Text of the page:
I Have a Problem with “Witchy”
I’m generally an anti-bandwagon kind of person by nature. But there’s something about people throwing around the word “witchy” that has been bothering me on a deeper level than I could describe until this writing. Let me explain–I’ve seen this word used on tinder profiles, in descriptions of one’s fashion sense, one’s interests, one’s decorations around their house, etc. Based off of context clues, it appears people are currently using this word to describe a sense of earthiness, a sense of weirdness, but in a trendy way–and not really at all in connection to witchcraft, let me be clear. It seems to be more of an intended celebration of the kinds of women who have been persecuted in various cultural histories–wild women, mystics, those who didn’t conform to cultural norms, those who were declared suspicious and therefore “witches,” purveyors of dark magic. Agents of Satan, what have you. Many of these women were persecuted, killed, abused, cast out.
I totally support memorializing these mothers of ours. This intention is fabulous, but I don’t think it’s really succeeding. The ways I’m seeing the word “witchy” used to describe things or activities is bothering me. Like, utilizing this animal skull is so witchy! Making these salves out of weeds is so witchy! Learning herbal things is so witchy. It’s become a trend, which does touch a couple nerves of mine. But here’s what bothers me I suppose–things like herbalism, utilizing natural objects–those aren’t ancient uncovered reclaimed practices. Those are things my great grandmothers did and they were not declared trendy. Those are concrete ways to live off the land, especially if you are poor. My great grandmother Bessie ate dandelion roots and it wasn’t because she was cool or organic. It’s because that what you do if your joints hurt. She wasn’t a witch and she wasn’t trendy. My grandfathers raised me that if you hunt an animal, you use all of its skin and bones in addition to the meat so that nothing goes to waste and the animal’s soul is respected. That’s just what you do. As such, my relatives’ homes in the country were filled with utilitarian bones and skins. They were not called witchy. And nobody seems to be celebrating the folks of the Tennessee countryside.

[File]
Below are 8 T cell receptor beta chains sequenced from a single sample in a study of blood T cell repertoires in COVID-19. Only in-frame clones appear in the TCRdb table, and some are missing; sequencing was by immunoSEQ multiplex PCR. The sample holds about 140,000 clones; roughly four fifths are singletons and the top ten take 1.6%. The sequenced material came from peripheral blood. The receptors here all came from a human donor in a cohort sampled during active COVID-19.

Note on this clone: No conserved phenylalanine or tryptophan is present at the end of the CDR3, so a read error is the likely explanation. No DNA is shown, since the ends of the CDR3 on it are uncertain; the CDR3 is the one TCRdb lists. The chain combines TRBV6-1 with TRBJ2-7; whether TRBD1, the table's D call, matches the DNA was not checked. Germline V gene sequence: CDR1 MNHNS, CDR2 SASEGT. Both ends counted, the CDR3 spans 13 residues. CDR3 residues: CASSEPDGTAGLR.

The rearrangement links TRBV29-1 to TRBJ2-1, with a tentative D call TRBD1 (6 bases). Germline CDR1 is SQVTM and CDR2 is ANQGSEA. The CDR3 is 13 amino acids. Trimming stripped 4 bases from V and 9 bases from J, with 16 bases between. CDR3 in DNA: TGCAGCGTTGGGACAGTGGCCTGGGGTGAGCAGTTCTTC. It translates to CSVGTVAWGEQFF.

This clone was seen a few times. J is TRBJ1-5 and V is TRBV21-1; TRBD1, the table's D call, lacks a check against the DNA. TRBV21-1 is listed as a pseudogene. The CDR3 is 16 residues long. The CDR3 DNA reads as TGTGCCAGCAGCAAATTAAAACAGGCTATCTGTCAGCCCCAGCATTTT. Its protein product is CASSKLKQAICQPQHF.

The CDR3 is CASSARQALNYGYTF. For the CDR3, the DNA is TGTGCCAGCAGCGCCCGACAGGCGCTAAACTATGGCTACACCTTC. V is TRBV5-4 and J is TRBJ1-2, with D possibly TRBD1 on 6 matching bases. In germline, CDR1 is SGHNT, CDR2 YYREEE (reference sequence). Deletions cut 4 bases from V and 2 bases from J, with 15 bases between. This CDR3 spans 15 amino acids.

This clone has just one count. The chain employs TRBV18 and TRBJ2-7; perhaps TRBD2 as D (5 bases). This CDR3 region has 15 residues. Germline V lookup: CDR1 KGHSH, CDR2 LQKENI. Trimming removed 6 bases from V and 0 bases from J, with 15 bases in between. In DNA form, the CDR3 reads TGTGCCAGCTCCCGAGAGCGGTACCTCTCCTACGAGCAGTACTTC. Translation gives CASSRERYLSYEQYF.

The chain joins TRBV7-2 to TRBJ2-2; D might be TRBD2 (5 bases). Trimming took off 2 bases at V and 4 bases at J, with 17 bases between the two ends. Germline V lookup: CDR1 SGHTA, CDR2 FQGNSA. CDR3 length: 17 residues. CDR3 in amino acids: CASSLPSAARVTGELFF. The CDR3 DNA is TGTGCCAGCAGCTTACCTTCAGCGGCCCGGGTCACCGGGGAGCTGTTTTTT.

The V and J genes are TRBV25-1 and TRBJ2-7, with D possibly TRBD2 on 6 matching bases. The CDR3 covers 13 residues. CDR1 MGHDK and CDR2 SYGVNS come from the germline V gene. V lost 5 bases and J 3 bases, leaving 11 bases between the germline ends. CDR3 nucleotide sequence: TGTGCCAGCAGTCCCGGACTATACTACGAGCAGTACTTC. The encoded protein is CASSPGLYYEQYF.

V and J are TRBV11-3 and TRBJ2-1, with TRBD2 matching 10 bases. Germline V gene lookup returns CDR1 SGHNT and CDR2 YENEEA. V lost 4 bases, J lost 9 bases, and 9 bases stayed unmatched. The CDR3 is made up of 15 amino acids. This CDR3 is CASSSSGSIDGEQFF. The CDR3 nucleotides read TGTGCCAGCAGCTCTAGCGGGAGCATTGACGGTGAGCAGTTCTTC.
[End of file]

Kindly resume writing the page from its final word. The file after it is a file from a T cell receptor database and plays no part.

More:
I am a 22nd generation Tennessean. I get severely bothered when certain things of my ancestors’ culture is co-opted by modern hipsters. These staples of living off of the land have become so fashionable, yet so many urbanites still look down on those who live in rural areas. It’s not cool to BE from the country, but it’s cool if you take those practices or homesteading ways and plop them in the middle of the city. Then, it’s countercultural and subversive…and witchy, I guess.
(Not to mention, I actually have some friends who practice witchcraft. I would imagine they might have some feelings on the subject.)
Of course, these are just my feelings of what comes to mind when I hear others using the word “witchy.” Most likely, very most likely, people who use the word do not mean of these things when they say it. They may feel different things and mean different things. Probably it has deep significance for them. Not denying that. These are my unsolicited thoughts that are better here than on a really long Facebook post. 😉